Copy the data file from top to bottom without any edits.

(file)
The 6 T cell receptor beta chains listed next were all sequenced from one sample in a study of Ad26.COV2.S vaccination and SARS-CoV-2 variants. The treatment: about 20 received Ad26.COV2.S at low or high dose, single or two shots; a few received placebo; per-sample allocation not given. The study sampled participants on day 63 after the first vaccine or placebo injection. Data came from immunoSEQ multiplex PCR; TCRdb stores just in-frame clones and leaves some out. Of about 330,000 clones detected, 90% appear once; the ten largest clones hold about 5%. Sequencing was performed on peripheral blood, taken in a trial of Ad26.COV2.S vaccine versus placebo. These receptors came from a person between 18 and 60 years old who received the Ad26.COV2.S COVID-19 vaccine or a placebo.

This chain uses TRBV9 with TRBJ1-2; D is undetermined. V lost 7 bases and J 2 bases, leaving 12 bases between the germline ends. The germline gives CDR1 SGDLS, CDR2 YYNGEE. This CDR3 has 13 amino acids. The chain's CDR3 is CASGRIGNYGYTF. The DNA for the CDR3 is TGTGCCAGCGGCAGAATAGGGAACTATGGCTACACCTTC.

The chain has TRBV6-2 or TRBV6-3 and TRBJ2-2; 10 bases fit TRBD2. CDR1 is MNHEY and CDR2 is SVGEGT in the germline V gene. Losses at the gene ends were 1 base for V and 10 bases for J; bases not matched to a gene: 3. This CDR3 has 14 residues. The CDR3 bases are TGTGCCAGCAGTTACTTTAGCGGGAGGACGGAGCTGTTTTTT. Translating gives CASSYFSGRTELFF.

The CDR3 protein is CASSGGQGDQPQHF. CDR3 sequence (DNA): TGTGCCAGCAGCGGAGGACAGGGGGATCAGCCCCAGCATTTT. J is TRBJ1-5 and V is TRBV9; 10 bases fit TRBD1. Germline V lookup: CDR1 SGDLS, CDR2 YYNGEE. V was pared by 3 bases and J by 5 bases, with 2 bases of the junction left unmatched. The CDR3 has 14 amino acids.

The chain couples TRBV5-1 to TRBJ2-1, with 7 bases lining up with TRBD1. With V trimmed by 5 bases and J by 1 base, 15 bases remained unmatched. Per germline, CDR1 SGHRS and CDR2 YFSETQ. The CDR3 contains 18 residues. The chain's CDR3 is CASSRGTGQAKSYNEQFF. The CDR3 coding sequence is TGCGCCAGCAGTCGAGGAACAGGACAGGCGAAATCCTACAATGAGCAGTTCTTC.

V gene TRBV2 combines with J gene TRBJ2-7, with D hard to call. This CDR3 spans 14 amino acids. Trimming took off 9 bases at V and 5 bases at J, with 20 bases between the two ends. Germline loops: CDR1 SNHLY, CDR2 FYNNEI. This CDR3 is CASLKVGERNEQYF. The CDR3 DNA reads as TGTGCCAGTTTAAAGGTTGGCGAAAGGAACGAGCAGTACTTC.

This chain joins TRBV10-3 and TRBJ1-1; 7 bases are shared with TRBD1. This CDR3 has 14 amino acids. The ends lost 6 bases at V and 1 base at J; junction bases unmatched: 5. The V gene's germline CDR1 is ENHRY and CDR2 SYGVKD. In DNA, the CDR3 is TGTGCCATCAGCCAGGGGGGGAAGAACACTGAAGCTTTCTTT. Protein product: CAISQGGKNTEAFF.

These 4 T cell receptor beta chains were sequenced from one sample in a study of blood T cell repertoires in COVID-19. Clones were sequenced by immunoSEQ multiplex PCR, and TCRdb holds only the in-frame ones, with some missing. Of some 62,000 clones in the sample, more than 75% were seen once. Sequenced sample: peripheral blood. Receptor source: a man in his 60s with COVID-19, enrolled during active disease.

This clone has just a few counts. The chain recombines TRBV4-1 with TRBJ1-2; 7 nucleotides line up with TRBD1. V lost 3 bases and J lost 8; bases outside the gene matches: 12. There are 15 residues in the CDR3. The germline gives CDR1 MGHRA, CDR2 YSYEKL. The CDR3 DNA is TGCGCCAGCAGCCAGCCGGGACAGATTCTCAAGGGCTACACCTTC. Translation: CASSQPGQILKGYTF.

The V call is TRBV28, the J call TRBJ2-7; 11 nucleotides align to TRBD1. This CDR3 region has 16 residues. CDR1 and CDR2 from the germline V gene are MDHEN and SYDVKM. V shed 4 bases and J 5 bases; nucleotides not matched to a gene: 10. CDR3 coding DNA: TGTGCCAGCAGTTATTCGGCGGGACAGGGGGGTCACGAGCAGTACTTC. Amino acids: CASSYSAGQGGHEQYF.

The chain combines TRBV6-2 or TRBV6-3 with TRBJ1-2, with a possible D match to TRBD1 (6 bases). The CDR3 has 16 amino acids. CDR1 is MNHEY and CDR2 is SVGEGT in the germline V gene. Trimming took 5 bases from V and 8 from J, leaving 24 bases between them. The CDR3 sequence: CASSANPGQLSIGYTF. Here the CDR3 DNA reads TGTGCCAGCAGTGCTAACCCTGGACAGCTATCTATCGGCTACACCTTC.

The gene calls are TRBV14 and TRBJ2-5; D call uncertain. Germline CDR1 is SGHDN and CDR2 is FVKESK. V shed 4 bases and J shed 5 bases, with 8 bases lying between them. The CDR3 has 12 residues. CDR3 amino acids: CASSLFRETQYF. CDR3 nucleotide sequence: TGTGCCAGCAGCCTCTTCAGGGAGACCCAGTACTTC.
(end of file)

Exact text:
The 6 T cell receptor beta chains listed next were all sequenced from one sample in a study of Ad26.COV2.S vaccination and SARS-CoV-2 variants. The treatment: about 20 received Ad26.COV2.S at low or high dose, single or two shots; a few received placebo; per-sample allocation not given. The study sampled participants on day 63 after the first vaccine or placebo injection. Data came from immunoSEQ multiplex PCR; TCRdb stores just in-frame clones and leaves some out. Of about 330,000 clones detected, 90% appear once; the ten largest clones hold about 5%. Sequencing was performed on peripheral blood, taken in a trial of Ad26.COV2.S vaccine versus placebo. These receptors came from a person between 18 and 60 years old who received the Ad26.COV2.S COVID-19 vaccine or a placebo.

This chain uses TRBV9 with TRBJ1-2; D is undetermined. V lost 7 bases and J 2 bases, leaving 12 bases between the germline ends. The germline gives CDR1 SGDLS, CDR2 YYNGEE. This CDR3 has 13 amino acids. The chain's CDR3 is CASGRIGNYGYTF. The DNA for the CDR3 is TGTGCCAGCGGCAGAATAGGGAACTATGGCTACACCTTC.

The chain has TRBV6-2 or TRBV6-3 and TRBJ2-2; 10 bases fit TRBD2. CDR1 is MNHEY and CDR2 is SVGEGT in the germline V gene. Losses at the gene ends were 1 base for V and 10 bases for J; bases not matched to a gene: 3. This CDR3 has 14 residues. The CDR3 bases are TGTGCCAGCAGTTACTTTAGCGGGAGGACGGAGCTGTTTTTT. Translating gives CASSYFSGRTELFF.

The CDR3 protein is CASSGGQGDQPQHF. CDR3 sequence (DNA): TGTGCCAGCAGCGGAGGACAGGGGGATCAGCCCCAGCATTTT. J is TRBJ1-5 and V is TRBV9; 10 bases fit TRBD1. Germline V lookup: CDR1 SGDLS, CDR2 YYNGEE. V was pared by 3 bases and J by 5 bases, with 2 bases of the junction left unmatched. The CDR3 has 14 amino acids.

The chain couples TRBV5-1 to TRBJ2-1, with 7 bases lining up with TRBD1. With V trimmed by 5 bases and J by 1 base, 15 bases remained unmatched. Per germline, CDR1 SGHRS and CDR2 YFSETQ. The CDR3 contains 18 residues. The chain's CDR3 is CASSRGTGQAKSYNEQFF. The CDR3 coding sequence is TGCGCCAGCAGTCGAGGAACAGGACAGGCGAAATCCTACAATGAGCAGTTCTTC.

V gene TRBV2 combines with J gene TRBJ2-7, with D hard to call. This CDR3 spans 14 amino acids. Trimming took off 9 bases at V and 5 bases at J, with 20 bases between the two ends. Germline loops: CDR1 SNHLY, CDR2 FYNNEI. This CDR3 is CASLKVGERNEQYF. The CDR3 DNA reads as TGTGCCAGTTTAAAGGTTGGCGAAAGGAACGAGCAGTACTTC.

This chain joins TRBV10-3 and TRBJ1-1; 7 bases are shared with TRBD1. This CDR3 has 14 amino acids. The ends lost 6 bases at V and 1 base at J; junction bases unmatched: 5. The V gene's germline CDR1 is ENHRY and CDR2 SYGVKD. In DNA, the CDR3 is TGTGCCATCAGCCAGGGGGGGAAGAACACTGAAGCTTTCTTT. Protein product: CAISQGGKNTEAFF.

These 4 T cell receptor beta chains were sequenced from one sample in a study of blood T cell repertoires in COVID-19. Clones were sequenced by immunoSEQ multiplex PCR, and TCRdb holds only the in-frame ones, with some missing. Of some 62,000 clones in the sample, more than 75% were seen once. Sequenced sample: peripheral blood. Receptor source: a man in his 60s with COVID-19, enrolled during active disease.

This clone has just a few counts. The chain recombines TRBV4-1 with TRBJ1-2; 7 nucleotides line up with TRBD1. V lost 3 bases and J lost 8; bases outside the gene matches: 12. There are 15 residues in the CDR3. The germline gives CDR1 MGHRA, CDR2 YSYEKL. The CDR3 DNA is TGCGCCAGCAGCCAGCCGGGACAGATTCTCAAGGGCTACACCTTC. Translation: CASSQPGQILKGYTF.

The V call is TRBV28, the J call TRBJ2-7; 11 nucleotides align to TRBD1. This CDR3 region has 16 residues. CDR1 and CDR2 from the germline V gene are MDHEN and SYDVKM. V shed 4 bases and J 5 bases; nucleotides not matched to a gene: 10. CDR3 coding DNA: TGTGCCAGCAGTTATTCGGCGGGACAGGGGGGTCACGAGCAGTACTTC. Amino acids: CASSYSAGQGGHEQYF.

The chain combines TRBV6-2 or TRBV6-3 with TRBJ1-2, with a possible D match to TRBD1 (6 bases). The CDR3 has 16 amino acids. CDR1 is MNHEY and CDR2 is SVGEGT in the germline V gene. Trimming took 5 bases from V and 8 from J, leaving 24 bases between them. The CDR3 sequence: CASSANPGQLSIGYTF. Here the CDR3 DNA reads TGTGCCAGCAGTGCTAACCCTGGACAGCTATCTATCGGCTACACCTTC.

The gene calls are TRBV14 and TRBJ2-5; D call uncertain. Germline CDR1 is SGHDN and CDR2 is FVKESK. V shed 4 bases and J shed 5 bases, with 8 bases lying between them. The CDR3 has 12 residues. CDR3 amino acids: CASSLFRETQYF. CDR3 nucleotide sequence: TGTGCCAGCAGCCTCTTCAGGGAGACCCAGTACTTC.